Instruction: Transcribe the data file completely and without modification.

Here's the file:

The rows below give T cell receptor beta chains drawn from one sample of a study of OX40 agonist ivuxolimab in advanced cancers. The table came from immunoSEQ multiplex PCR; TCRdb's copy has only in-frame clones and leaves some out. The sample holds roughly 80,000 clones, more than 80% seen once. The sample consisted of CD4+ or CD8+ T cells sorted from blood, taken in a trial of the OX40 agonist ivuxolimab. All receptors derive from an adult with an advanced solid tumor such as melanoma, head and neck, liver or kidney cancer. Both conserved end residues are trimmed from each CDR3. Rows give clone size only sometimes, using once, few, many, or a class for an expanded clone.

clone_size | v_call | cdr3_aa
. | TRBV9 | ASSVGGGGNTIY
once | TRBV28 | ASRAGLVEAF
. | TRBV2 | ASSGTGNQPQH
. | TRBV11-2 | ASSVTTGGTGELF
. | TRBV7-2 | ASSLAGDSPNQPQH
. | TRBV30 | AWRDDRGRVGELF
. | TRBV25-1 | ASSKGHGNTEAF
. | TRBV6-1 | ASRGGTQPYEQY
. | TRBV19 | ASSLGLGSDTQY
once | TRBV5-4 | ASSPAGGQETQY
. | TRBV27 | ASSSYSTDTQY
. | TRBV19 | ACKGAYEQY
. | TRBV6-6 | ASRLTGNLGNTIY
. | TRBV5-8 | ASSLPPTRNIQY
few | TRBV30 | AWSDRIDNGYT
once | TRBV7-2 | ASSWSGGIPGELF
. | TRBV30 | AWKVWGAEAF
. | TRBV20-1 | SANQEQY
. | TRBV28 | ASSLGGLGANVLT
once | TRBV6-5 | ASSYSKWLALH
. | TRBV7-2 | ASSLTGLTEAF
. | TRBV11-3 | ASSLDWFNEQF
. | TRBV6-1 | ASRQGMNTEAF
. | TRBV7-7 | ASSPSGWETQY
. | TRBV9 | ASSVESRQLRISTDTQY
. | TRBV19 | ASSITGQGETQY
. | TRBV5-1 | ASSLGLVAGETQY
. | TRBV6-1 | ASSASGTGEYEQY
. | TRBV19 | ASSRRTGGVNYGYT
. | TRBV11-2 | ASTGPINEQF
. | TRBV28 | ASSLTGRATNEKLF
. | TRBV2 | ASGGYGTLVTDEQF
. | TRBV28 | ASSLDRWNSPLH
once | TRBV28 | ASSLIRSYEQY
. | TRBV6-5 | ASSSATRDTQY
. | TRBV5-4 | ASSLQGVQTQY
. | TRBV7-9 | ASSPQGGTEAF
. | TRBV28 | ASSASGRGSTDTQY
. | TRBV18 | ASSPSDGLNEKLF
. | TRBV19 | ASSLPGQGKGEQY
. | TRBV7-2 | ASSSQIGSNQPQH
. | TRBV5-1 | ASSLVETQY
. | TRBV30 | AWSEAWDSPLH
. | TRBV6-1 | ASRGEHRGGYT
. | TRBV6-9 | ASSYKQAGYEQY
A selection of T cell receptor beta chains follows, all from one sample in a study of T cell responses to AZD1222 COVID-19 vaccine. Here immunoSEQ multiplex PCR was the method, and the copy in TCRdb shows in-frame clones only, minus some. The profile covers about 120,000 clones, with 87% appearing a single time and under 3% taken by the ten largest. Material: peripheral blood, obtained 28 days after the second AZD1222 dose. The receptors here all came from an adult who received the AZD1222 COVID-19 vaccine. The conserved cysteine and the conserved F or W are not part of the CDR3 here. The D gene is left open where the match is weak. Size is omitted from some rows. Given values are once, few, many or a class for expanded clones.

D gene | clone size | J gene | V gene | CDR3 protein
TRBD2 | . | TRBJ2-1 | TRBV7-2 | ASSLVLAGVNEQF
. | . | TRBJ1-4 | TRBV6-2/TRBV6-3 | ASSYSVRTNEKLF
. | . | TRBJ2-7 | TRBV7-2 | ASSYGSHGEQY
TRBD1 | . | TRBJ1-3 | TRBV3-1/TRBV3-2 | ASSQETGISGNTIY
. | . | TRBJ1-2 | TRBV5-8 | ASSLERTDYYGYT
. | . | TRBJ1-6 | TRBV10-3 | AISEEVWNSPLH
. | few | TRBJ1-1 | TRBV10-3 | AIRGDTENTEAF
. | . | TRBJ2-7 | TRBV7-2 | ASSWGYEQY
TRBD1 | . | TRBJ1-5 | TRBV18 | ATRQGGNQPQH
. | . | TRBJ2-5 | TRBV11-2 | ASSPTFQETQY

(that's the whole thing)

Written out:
The rows below give T cell receptor beta chains drawn from one sample of a study of OX40 agonist ivuxolimab in advanced cancers. The table came from immunoSEQ multiplex PCR; TCRdb's copy has only in-frame clones and leaves some out. The sample holds roughly 80,000 clones, more than 80% seen once. The sample consisted of CD4+ or CD8+ T cells sorted from blood, taken in a trial of the OX40 agonist ivuxolimab. All receptors derive from an adult with an advanced solid tumor such as melanoma, head and neck, liver or kidney cancer. Both conserved end residues are trimmed from each CDR3. Rows give clone size only sometimes, using once, few, many, or a class for an expanded clone.

clone_size | v_call | cdr3_aa
. | TRBV9 | ASSVGGGGNTIY
once | TRBV28 | ASRAGLVEAF
. | TRBV2 | ASSGTGNQPQH
. | TRBV11-2 | ASSVTTGGTGELF
. | TRBV7-2 | ASSLAGDSPNQPQH
. | TRBV30 | AWRDDRGRVGELF
. | TRBV25-1 | ASSKGHGNTEAF
. | TRBV6-1 | ASRGGTQPYEQY
. | TRBV19 | ASSLGLGSDTQY
once | TRBV5-4 | ASSPAGGQETQY
. | TRBV27 | ASSSYSTDTQY
. | TRBV19 | ACKGAYEQY
. | TRBV6-6 | ASRLTGNLGNTIY
. | TRBV5-8 | ASSLPPTRNIQY
few | TRBV30 | AWSDRIDNGYT
once | TRBV7-2 | ASSWSGGIPGELF
. | TRBV30 | AWKVWGAEAF
. | TRBV20-1 | SANQEQY
. | TRBV28 | ASSLGGLGANVLT
once | TRBV6-5 | ASSYSKWLALH
. | TRBV7-2 | ASSLTGLTEAF
. | TRBV11-3 | ASSLDWFNEQF
. | TRBV6-1 | ASRQGMNTEAF
. | TRBV7-7 | ASSPSGWETQY
. | TRBV9 | ASSVESRQLRISTDTQY
. | TRBV19 | ASSITGQGETQY
. | TRBV5-1 | ASSLGLVAGETQY
. | TRBV6-1 | ASSASGTGEYEQY
. | TRBV19 | ASSRRTGGVNYGYT
. | TRBV11-2 | ASTGPINEQF
. | TRBV28 | ASSLTGRATNEKLF
. | TRBV2 | ASGGYGTLVTDEQF
. | TRBV28 | ASSLDRWNSPLH
once | TRBV28 | ASSLIRSYEQY
. | TRBV6-5 | ASSSATRDTQY
. | TRBV5-4 | ASSLQGVQTQY
. | TRBV7-9 | ASSPQGGTEAF
. | TRBV28 | ASSASGRGSTDTQY
. | TRBV18 | ASSPSDGLNEKLF
. | TRBV19 | ASSLPGQGKGEQY
. | TRBV7-2 | ASSSQIGSNQPQH
. | TRBV5-1 | ASSLVETQY
. | TRBV30 | AWSEAWDSPLH
. | TRBV6-1 | ASRGEHRGGYT
. | TRBV6-9 | ASSYKQAGYEQY
A selection of T cell receptor beta chains follows, all from one sample in a study of T cell responses to AZD1222 COVID-19 vaccine. Here immunoSEQ multiplex PCR was the method, and the copy in TCRdb shows in-frame clones only, minus some. The profile covers about 120,000 clones, with 87% appearing a single time and under 3% taken by the ten largest. Material: peripheral blood, obtained 28 days after the second AZD1222 dose. The receptors here all came from an adult who received the AZD1222 COVID-19 vaccine. The conserved cysteine and the conserved F or W are not part of the CDR3 here. The D gene is left open where the match is weak. Size is omitted from some rows. Given values are once, few, many or a class for expanded clones.

D gene | clone size | J gene | V gene | CDR3 protein
TRBD2 | . | TRBJ2-1 | TRBV7-2 | ASSLVLAGVNEQF
. | . | TRBJ1-4 | TRBV6-2/TRBV6-3 | ASSYSVRTNEKLF
. | . | TRBJ2-7 | TRBV7-2 | ASSYGSHGEQY
TRBD1 | . | TRBJ1-3 | TRBV3-1/TRBV3-2 | ASSQETGISGNTIY
. | . | TRBJ1-2 | TRBV5-8 | ASSLERTDYYGYT
. | . | TRBJ1-6 | TRBV10-3 | AISEEVWNSPLH
. | few | TRBJ1-1 | TRBV10-3 | AIRGDTENTEAF
. | . | TRBJ2-7 | TRBV7-2 | ASSWGYEQY
TRBD1 | . | TRBJ1-5 | TRBV18 | ATRQGGNQPQH
. | . | TRBJ2-5 | TRBV11-2 | ASSPTFQETQY